2. Jrue Holiday
Everyone in New Orleans should be screaming at the Pelicans owner and GM for trading Jrue Holiday. And everyone who remembers his All-Star season in Philly probably knew this was in him the whole time, but his performance in the playoffs for the Bucks was literally the difference-maker for their championship success.
It wasn’t always pretty, but his resiliency is a low-key attribute we didn’t respect about him. Everyone knew his defense and two-way play were elite, but the ball-handling and game management deserve to be recognized as well.
3. Jaylen Brown
Jaylen Brown still doesn’t get the respect he deserves league-wide, but that’s more because I think he’s better than most. The fact that he finally got the All-Star nod last year means he’s off my list. Sorry Jaylen, it’s been fun. Now you need to go from being the most consistent Celtic night in and night out, to being able to make your teammates better.
4. Julius Randle
He didn’t make my list for underrated, but boy was he ever before last year! I’m more impressed with his advancement as a player than anyone in the last 5 years. Period.
5. Bobby Portis
Last year in the preseason I called Bobby Portis a key signing for the Bucks, showing that they were looking for shooting and toughness as attributes to add to their squad. I also felt like after he punched teammate Nikola Mirotić from the practice gym, out of the league, and all the way back to Europe, his reputation overshadowed his talent.
I knew after bouncing around (from Chicago to Toronto, to Washington, to New York, and then to Milwaukee – 5 teams in 3 years) there was a good chance that he’d have learned some lessons and could have something to prove. Furthermore, he plays the most underrated position in today’s game: the tough perimeter 4-man who can switch on defense, hit 3s, and play some small-ball 5. The fact that he took a team-friendly deal this offseason to stay in Milwaukee proves to me that he’s humbled himself and sees what’s most important: being where you’re wanted and having a chance to win it all.
6. Jarrett Allen
Everyone’s favorite up-and-coming rim running shot-blocker who seemed like he was going to be a part of the Net’s future as DeAndre Jordan aged, is now the 20 million per year overpay for the Cleveland Cavaliers. At that salary, he should be a primary scorer. While his value is still high, Allen can no longer be considered underrated.
7. Alex Caruso
This dude is the definition of a self-made man, going from a training camp success story who showed nice passing vision to a go-to defender and all-around competitor who earned the respect of King James himself. But now that he’s earned his bag, he’s no longer the unassuming balding white guy in the NBA who no one took seriously. Regardless, I’m betting his energy, hustle, defense, lunch pail mentality and passing vision will help the Bulls make the playoffs this year.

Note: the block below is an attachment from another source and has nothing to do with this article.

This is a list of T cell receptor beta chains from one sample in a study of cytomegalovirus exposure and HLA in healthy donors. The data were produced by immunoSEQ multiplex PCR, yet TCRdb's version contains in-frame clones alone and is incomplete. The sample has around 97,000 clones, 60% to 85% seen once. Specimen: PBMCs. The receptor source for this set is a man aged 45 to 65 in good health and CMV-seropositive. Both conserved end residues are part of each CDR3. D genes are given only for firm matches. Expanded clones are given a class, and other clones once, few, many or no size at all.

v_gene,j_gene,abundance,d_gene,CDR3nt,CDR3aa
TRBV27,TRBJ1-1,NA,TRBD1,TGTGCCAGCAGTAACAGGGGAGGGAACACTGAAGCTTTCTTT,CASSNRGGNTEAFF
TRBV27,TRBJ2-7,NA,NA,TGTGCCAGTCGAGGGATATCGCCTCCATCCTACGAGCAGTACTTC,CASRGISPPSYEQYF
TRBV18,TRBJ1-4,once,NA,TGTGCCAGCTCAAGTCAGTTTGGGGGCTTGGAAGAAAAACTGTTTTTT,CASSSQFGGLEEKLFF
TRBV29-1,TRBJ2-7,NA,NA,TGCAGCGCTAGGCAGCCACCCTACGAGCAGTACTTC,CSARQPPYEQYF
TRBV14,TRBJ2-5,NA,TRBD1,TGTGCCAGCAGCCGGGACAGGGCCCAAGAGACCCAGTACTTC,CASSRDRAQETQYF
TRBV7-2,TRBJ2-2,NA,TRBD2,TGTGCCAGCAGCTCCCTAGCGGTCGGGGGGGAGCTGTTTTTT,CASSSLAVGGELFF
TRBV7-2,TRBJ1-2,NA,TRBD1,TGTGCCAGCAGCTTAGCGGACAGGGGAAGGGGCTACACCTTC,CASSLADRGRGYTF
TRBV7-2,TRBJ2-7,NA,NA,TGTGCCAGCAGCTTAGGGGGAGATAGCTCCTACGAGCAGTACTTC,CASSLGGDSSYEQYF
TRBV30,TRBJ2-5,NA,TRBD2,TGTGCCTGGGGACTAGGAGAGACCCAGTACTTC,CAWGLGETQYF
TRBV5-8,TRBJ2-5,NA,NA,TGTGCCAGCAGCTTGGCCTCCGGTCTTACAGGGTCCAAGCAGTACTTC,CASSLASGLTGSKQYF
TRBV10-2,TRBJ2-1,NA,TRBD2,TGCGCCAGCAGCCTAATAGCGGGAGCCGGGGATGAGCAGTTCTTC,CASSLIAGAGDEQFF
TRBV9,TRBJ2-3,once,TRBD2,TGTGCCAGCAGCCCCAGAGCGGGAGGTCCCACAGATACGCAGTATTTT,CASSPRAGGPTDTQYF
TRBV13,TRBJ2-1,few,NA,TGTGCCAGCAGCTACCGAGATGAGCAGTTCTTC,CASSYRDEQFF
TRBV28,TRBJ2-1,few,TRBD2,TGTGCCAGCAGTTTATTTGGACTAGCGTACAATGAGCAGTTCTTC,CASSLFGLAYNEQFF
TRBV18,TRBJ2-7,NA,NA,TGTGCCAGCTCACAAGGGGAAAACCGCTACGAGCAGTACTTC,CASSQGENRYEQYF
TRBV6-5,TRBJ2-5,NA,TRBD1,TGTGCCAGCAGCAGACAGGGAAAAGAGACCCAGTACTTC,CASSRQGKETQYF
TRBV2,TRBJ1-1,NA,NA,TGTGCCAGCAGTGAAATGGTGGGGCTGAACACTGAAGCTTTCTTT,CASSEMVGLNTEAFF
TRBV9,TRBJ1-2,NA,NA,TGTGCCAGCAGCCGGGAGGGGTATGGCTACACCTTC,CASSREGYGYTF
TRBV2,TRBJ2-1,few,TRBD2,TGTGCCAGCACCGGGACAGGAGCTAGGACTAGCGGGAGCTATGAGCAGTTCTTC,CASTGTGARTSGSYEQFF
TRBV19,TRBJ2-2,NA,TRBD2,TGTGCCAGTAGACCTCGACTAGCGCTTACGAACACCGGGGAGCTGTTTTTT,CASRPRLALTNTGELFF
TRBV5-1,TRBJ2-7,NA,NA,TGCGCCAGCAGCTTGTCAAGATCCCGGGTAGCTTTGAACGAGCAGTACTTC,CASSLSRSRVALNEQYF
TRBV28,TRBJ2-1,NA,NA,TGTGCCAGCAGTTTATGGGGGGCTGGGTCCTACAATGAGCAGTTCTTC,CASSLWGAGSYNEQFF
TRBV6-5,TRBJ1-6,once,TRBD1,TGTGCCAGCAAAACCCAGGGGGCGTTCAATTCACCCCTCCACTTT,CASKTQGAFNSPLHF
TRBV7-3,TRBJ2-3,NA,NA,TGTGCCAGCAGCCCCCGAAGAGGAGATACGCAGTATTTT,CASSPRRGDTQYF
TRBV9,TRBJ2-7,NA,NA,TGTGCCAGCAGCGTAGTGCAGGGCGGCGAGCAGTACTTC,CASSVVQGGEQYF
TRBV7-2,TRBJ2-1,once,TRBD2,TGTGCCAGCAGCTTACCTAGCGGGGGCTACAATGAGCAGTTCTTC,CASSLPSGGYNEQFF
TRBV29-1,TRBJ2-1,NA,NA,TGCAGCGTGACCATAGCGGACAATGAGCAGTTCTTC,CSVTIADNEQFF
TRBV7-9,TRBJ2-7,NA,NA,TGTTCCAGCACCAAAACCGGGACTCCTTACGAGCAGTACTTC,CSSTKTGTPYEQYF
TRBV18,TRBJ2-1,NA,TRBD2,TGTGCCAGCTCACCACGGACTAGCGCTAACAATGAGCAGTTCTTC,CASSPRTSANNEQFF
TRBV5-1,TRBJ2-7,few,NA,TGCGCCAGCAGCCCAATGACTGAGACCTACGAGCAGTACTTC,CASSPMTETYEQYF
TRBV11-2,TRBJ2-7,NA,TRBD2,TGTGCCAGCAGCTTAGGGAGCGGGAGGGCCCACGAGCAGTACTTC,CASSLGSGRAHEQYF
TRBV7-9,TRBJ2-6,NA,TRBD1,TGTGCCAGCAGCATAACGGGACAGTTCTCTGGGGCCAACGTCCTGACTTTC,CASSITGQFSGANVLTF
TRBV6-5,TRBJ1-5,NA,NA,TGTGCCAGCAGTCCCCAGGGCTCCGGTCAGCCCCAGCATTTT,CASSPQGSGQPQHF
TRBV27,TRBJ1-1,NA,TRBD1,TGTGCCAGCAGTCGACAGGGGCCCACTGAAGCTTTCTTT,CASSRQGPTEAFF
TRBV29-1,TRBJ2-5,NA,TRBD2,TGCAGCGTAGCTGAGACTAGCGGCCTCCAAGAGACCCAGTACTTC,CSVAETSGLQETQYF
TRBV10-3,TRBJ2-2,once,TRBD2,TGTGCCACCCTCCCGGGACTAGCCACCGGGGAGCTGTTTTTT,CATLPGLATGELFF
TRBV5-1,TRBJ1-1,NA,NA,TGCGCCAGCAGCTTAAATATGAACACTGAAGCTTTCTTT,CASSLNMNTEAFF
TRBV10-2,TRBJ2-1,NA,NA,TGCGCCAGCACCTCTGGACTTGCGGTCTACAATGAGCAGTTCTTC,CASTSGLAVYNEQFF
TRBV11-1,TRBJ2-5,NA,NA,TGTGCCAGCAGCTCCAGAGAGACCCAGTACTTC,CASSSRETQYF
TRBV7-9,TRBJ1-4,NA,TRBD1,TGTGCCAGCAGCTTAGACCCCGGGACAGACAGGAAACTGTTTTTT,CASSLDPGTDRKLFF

8. Tyrese Haliburton
Haliburton proved in his rookie season that he was as smart, and as good a shooter despite his quirky form, as advertised. His game has certainly carried over to the NBA.
9. Domantas Sabonis
Sabonis finally got his respect as an All-Star, similar to Jaylen Brown. He’d been playing like a beast, improving consistently year after year after year, to the point where his spin move is almost as unstoppable as Giannis’ and Siakam’s and it demands help-side defensive attention because of it.
As a rookie, I certainly didn’t think Sabonis would become this good. Out of college he was a bit robotic and had mechanical fundamental moves, and he seemed like he’d never approach his father’s greatness. Then we had the Myles Turner vs. Sabonis debate. Who was better? Were they redundant? Who would you keep? As Indiana realized that Sabonis was clearly the better player, the rest of the league was slower to catch up. This one was all about gradual improvement that has never stopped.
10. Bradley Beal
Maybe this one’s not fair, because Beal has been wanted by most contenders for over two seasons. Why would he ever be considered underrated? “Didn’t he average 30 PPG the past two years in a row” you ask? Yes. But that first year he didn’t even make the all-star team.
I’m sure his girlfriend (who made headlines at the time) would agree that this was one of the most egregious All-Star snubs we’ve had on record. So before last year, he was certainly underrated and wasn’t getting the respect he deserves. Now, the consensus seems like it’s balanced out, and the court of public opinion considers Beal a top-flight All-Star.
2020 – Last Year’s List
- Ja Morant
- Bradley Beal
- DeMar DeRozan
- Jaylen Brown
- Jrue Holiday
- Malcolm Brogdon
- Domantas Sabonis
- DeAndre Hunter
- Tyrese Haliburton
- Chris Middleton
- Dillon Brooks
- Jerami Granit
- Joe Ingles
- Evan Fournier
- Bobby Portis
- Rui Hachimura
- Daniel Theis
- Chris Boucher
- Jarett Allen
- Marcus Smart
- Aaron Holiday
- Richaun Holmes
- Talen Horton-Tucker
- Alex Caruso
- Thad Young
For more of Josh’s NBA Crystal Ball Series: